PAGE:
August 27 2014 Latest news:
Thursday, May 1, 2014
After months of planning it was finally “lift-off” for the giant sails pinned to one of Norfolk’s most iconic landmarks.
The operation, staged in perfect weather, saw a team of engineers gingerly remove the 23m structures ahead of a major renovation that will see the roadside windpump at Horsey restored to full working order.
It marks a new chapter in the varied life of the 102-year-old landmark which draws 20,000 visitors a year, and the prospect of seeing its sails turn for the first time in 70 years.
Rebuilt from the ruins of its 18th- century predecessor, it has survived a lightning strike, storms, and floods – the most recent battering in December triggering fears about how much more the fragile structure could stand.
However, removing the sails lifts any danger and means people can once more visit the mill and climb to the top, while conservationists work out the best way to approach the refit.
Paul Coleman, project manager for the National Trust, said the existing sails were made to the wrong design and even faced the wrong direction – albeit one which made for a picturesque photo opportunity. Under the restoration scheme, however, the sails, will be made fit for turning, connect to the turbine, and usher in a new era of shuddering, clattering noise to the hitherto tranquil spot.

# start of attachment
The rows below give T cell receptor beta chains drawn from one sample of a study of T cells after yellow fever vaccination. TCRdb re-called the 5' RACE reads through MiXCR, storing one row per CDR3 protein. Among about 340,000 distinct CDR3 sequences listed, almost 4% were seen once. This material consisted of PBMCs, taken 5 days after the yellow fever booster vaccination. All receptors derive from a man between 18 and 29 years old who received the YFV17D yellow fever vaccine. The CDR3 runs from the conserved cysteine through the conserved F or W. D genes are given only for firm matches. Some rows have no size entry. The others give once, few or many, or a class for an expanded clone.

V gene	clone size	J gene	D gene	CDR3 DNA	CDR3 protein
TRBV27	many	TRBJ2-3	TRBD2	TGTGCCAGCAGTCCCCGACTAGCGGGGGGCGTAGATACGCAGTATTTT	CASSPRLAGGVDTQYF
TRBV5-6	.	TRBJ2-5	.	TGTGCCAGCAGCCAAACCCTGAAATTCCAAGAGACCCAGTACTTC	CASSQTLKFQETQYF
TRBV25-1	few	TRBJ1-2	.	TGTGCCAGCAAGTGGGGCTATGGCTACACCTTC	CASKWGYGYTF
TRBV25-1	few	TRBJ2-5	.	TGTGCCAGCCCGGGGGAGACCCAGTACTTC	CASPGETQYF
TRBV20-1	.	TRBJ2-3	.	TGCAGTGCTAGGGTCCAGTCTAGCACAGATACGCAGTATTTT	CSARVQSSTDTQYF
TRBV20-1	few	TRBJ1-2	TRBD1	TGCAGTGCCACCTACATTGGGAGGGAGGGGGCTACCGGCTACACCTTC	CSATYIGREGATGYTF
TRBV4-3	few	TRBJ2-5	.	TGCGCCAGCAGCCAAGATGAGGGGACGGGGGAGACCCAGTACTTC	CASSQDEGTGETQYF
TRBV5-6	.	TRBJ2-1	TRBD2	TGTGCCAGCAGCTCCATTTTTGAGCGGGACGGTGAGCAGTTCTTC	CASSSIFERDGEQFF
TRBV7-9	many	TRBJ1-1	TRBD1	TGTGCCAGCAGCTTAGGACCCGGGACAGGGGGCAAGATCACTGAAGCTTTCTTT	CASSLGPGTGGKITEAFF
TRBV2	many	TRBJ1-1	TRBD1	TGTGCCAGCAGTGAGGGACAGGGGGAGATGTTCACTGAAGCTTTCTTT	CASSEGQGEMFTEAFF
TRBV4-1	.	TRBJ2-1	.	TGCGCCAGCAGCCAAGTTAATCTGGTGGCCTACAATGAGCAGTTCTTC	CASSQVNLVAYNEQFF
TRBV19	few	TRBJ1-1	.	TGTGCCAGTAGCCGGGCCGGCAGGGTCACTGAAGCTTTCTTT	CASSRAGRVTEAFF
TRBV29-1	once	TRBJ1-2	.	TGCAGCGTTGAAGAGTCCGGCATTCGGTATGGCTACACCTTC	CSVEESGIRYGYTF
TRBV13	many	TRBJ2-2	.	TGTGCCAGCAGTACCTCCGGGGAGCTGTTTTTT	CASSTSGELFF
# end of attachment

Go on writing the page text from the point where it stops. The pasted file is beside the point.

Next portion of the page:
It will also see the cap replaced with an authentic boat-shaped one, typical of east Norfolk. The sails will also be repositioned facing along the road towards Great Yarmouth.
He said: “We have been monitoring the building for some time. What is now evident is that some of the internal structure is quite tired and there is some water coming in through the timbers and that affects the main beams that support the sails.
“We were planning to replace them last year, but the building was just too fragile.
“The last time the mill was used for pumping was in 1943 when it was hit by lightning and a diesel pump was brought in.
“Then in 1961 a huge amount of work was done to replace the sails as they look today, but it was not to the authentic pattern and there was no intention of it working.”
Horsey’s accessible roadside location made it unique among windpumps, dozens of which were visible across the flat Norfolk landscape, but a hike away, he added.
If all goes to plan, the restoration will be complete by the end of next year, making it one of only a handful of windpumps in working order and the most easy to reach.
Mr Coleman added: “Just standing in the mill at the moment you have to imagine what it would have been like with all the noise. It would have been shaking with the amount of energy being produced by what is a big machine.”
The trust hopes the sight of conservationists at work will be an attraction in itself as old rural skills are reprised. The renovation project will include a training element and provide new volunteering opportunities as a well as a chance to tell the building’s full story.
Phase one to replace the sails, fantail, internal timbers and cap is set to cost around £190,000 with an additional budget being worked up for the turbine house project to follow in the next few years.
The sails were last replaced in the 1980s.
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